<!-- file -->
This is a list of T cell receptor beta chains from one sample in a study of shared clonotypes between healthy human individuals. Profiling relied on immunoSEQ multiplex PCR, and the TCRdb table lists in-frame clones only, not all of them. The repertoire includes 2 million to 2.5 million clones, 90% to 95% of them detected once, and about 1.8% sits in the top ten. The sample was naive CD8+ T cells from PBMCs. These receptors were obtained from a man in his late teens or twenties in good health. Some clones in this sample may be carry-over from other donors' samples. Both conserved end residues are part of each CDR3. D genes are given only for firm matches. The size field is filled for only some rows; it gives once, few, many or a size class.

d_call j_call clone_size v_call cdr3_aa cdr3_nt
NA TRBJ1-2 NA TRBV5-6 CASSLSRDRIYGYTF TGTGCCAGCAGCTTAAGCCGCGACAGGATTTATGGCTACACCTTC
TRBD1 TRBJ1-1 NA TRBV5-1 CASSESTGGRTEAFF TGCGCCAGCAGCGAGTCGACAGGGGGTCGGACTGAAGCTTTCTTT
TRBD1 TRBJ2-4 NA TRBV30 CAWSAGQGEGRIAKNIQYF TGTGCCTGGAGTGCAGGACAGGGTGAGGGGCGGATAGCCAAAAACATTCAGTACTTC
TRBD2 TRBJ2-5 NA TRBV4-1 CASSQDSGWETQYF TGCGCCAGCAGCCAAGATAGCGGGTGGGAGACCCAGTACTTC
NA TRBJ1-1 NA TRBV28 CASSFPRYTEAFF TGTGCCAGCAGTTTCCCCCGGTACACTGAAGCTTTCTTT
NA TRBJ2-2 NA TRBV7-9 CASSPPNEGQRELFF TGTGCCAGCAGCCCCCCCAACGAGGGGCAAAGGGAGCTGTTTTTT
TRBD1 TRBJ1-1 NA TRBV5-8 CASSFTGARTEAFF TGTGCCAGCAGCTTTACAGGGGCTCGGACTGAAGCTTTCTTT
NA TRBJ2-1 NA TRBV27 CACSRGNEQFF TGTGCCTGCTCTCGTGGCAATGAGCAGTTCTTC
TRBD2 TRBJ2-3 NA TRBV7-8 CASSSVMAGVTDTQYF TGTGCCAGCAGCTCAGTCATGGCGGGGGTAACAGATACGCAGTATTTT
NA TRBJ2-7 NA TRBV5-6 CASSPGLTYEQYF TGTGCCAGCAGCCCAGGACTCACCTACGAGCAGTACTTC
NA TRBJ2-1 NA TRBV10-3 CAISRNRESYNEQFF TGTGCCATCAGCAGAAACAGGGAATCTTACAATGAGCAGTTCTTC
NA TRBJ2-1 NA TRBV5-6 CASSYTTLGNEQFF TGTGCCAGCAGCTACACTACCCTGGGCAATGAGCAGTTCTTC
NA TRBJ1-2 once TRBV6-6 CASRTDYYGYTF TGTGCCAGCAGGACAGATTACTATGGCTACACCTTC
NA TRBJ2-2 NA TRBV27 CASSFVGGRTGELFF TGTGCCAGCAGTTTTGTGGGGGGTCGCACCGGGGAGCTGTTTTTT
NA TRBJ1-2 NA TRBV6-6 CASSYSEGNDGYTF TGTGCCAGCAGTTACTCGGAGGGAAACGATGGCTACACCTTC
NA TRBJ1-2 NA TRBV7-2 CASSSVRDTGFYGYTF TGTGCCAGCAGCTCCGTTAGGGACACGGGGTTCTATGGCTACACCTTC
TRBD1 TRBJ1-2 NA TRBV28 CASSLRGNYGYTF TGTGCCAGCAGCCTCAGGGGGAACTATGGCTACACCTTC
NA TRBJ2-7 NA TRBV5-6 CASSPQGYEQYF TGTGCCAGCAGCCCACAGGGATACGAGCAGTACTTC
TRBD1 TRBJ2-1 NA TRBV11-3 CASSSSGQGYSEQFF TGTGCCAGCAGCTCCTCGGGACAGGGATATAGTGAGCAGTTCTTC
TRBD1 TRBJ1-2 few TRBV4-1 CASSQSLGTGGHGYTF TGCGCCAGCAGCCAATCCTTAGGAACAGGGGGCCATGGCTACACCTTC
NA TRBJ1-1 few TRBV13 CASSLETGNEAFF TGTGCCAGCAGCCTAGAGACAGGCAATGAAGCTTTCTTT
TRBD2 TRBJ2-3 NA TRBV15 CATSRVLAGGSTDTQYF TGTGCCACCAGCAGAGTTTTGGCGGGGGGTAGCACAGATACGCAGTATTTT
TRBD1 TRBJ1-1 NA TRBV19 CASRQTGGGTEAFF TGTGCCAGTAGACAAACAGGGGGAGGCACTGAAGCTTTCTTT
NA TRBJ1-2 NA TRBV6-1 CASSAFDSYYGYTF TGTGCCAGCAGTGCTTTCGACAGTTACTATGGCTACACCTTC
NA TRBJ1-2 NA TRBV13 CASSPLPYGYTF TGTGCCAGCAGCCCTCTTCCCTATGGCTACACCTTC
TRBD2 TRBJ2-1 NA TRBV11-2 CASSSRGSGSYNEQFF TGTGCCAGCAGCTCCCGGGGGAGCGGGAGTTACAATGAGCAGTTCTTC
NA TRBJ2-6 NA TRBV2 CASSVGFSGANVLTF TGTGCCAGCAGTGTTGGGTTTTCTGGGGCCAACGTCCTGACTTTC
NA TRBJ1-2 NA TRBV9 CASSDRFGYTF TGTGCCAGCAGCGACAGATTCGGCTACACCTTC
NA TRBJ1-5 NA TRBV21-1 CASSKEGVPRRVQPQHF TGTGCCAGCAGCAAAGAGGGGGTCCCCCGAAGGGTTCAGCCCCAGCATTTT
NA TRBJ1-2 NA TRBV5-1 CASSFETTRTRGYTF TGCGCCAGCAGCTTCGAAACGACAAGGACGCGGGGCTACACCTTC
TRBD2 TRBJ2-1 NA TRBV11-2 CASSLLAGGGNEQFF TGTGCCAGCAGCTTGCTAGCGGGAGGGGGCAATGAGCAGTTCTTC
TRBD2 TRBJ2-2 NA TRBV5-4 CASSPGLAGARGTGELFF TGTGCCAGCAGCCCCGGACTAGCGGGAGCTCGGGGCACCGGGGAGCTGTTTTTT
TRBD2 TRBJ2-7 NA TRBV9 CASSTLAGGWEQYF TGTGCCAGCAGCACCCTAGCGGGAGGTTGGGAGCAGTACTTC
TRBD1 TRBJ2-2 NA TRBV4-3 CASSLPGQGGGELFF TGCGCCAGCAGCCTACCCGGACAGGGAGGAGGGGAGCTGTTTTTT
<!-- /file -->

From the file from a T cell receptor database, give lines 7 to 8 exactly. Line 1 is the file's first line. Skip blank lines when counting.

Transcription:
NA TRBJ1-1 NA TRBV28 CASSFPRYTEAFF TGTGCCAGCAGTTTCCCCCGGTACACTGAAGCTTTCTTT
NA TRBJ2-2 NA TRBV7-9 CASSPPNEGQRELFF TGTGCCAGCAGCCCCCCCAACGAGGGGCAAAGGGAGCTGTTTTTT